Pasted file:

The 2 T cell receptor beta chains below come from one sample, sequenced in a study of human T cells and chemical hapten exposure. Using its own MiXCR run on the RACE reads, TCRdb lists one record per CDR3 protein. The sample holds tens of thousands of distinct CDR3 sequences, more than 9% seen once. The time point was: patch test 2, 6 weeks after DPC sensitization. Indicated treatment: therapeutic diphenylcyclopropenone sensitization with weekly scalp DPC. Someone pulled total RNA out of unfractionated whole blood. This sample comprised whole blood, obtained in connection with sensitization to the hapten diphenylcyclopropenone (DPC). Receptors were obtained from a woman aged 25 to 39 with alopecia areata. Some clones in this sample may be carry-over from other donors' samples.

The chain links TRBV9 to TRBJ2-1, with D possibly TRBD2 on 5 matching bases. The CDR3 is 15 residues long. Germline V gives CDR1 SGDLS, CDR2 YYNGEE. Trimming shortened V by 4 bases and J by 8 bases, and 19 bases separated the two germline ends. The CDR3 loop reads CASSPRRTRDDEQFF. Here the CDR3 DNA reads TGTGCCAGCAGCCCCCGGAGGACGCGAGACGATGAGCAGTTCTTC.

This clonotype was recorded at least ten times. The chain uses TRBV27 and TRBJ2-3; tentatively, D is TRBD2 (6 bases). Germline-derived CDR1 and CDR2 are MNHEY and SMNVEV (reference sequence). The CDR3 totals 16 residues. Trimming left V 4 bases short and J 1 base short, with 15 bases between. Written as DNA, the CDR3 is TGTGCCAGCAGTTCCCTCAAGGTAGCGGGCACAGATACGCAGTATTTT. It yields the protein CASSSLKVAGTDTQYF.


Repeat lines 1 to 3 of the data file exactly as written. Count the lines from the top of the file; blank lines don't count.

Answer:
The 2 T cell receptor beta chains below come from one sample, sequenced in a study of human T cells and chemical hapten exposure. Using its own MiXCR run on the RACE reads, TCRdb lists one record per CDR3 protein. The sample holds tens of thousands of distinct CDR3 sequences, more than 9% seen once. The time point was: patch test 2, 6 weeks after DPC sensitization. Indicated treatment: therapeutic diphenylcyclopropenone sensitization with weekly scalp DPC. Someone pulled total RNA out of unfractionated whole blood. This sample comprised whole blood, obtained in connection with sensitization to the hapten diphenylcyclopropenone (DPC). Receptors were obtained from a woman aged 25 to 39 with alopecia areata. Some clones in this sample may be carry-over from other donors' samples.

The chain links TRBV9 to TRBJ2-1, with D possibly TRBD2 on 5 matching bases. The CDR3 is 15 residues long. Germline V gives CDR1 SGDLS, CDR2 YYNGEE. Trimming shortened V by 4 bases and J by 8 bases, and 19 bases separated the two germline ends. The CDR3 loop reads CASSPRRTRDDEQFF. Here the CDR3 DNA reads TGTGCCAGCAGCCCCCGGAGGACGCGAGACGATGAGCAGTTCTTC.

This clonotype was recorded at least ten times. The chain uses TRBV27 and TRBJ2-3; tentatively, D is TRBD2 (6 bases). Germline-derived CDR1 and CDR2 are MNHEY and SMNVEV (reference sequence). The CDR3 totals 16 residues. Trimming left V 4 bases short and J 1 base short, with 15 bases between. Written as DNA, the CDR3 is TGTGCCAGCAGTTCCCTCAAGGTAGCGGGCACAGATACGCAGTATTTT. It yields the protein CASSSLKVAGTDTQYF.